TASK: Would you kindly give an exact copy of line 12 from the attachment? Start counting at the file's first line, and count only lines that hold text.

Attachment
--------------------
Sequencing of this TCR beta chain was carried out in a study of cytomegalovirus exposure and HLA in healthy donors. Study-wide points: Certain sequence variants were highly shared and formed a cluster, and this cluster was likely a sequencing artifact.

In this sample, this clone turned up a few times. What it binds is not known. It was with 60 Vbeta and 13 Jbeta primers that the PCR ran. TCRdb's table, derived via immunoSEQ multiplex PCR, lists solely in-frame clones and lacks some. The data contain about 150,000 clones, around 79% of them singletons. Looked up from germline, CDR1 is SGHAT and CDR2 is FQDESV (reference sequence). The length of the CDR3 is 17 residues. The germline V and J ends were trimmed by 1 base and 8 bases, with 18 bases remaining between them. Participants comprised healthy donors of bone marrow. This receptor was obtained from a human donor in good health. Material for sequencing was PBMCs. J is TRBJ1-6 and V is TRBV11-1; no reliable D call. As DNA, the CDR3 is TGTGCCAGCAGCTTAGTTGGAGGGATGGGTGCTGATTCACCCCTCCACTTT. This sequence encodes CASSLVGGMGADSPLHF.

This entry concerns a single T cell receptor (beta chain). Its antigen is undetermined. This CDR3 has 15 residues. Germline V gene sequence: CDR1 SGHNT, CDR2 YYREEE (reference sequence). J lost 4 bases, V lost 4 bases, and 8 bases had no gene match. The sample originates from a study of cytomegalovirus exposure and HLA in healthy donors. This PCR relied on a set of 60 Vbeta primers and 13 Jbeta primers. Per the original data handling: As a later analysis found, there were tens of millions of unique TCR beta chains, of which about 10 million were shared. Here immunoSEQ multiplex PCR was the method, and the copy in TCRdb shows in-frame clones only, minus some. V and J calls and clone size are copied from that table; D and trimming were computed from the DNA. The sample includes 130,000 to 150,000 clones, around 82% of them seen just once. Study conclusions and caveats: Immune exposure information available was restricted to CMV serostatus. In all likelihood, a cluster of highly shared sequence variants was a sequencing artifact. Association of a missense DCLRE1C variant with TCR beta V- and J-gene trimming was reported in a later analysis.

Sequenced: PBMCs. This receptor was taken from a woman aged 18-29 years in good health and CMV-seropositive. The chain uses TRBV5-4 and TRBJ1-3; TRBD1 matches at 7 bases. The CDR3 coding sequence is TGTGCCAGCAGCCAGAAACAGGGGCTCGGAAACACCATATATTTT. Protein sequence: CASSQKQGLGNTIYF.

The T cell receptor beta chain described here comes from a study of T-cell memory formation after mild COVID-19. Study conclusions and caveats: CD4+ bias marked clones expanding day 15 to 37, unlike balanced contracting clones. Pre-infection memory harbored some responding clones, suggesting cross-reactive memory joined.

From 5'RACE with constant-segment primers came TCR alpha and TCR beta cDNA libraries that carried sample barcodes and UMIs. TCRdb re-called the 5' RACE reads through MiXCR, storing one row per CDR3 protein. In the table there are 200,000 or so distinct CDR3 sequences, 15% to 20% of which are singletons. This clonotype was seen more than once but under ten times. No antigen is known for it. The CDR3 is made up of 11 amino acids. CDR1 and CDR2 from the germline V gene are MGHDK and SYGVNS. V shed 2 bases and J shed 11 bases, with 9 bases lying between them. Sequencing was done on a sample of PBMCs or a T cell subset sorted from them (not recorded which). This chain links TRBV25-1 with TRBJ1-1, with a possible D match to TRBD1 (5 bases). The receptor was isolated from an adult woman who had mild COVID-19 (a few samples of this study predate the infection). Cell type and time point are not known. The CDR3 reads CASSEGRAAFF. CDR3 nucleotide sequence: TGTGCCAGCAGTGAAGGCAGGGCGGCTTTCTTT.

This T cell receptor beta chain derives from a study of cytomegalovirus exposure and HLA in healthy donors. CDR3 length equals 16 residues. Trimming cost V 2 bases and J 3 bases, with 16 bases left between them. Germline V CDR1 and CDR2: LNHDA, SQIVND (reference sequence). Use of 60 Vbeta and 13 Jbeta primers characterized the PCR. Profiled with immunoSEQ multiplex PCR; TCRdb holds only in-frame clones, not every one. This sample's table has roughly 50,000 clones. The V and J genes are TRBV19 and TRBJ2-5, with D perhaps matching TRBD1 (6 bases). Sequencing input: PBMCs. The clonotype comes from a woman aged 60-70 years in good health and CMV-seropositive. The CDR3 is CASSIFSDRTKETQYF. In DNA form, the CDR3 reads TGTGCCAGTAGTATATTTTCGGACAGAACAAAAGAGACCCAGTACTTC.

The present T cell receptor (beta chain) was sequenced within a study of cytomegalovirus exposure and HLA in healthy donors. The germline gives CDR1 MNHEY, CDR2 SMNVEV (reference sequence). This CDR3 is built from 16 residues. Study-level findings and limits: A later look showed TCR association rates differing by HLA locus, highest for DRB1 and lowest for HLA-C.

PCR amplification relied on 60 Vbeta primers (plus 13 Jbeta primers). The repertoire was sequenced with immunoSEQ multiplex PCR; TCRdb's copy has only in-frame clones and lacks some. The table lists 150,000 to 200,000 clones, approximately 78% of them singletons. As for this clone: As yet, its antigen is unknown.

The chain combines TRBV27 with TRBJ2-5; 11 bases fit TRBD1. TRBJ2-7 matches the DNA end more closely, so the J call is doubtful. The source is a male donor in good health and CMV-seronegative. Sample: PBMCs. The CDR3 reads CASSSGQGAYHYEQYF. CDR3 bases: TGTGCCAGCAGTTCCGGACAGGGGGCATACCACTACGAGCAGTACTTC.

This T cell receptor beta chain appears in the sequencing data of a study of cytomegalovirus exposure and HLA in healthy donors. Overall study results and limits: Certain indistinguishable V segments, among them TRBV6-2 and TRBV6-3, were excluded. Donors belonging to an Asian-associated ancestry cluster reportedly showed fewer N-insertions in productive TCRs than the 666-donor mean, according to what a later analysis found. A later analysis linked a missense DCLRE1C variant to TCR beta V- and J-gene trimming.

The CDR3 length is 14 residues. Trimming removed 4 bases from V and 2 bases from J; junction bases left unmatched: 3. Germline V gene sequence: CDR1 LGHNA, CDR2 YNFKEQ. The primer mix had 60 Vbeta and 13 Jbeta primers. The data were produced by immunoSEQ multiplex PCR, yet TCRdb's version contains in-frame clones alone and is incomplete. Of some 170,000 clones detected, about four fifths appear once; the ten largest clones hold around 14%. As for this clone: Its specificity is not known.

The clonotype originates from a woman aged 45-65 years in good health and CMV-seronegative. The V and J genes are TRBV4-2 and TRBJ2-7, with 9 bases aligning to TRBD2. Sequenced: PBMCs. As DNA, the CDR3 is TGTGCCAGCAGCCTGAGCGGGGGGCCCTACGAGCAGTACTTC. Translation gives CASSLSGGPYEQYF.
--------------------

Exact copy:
The CDR3 length is 14 residues. Trimming removed 4 bases from V and 2 bases from J; junction bases left unmatched: 3. Germline V gene sequence: CDR1 LGHNA, CDR2 YNFKEQ. The primer mix had 60 Vbeta and 13 Jbeta primers. The data were produced by immunoSEQ multiplex PCR, yet TCRdb's version contains in-frame clones alone and is incomplete. Of some 170,000 clones detected, about four fifths appear once; the ten largest clones hold around 14%. As for this clone: Its specificity is not known.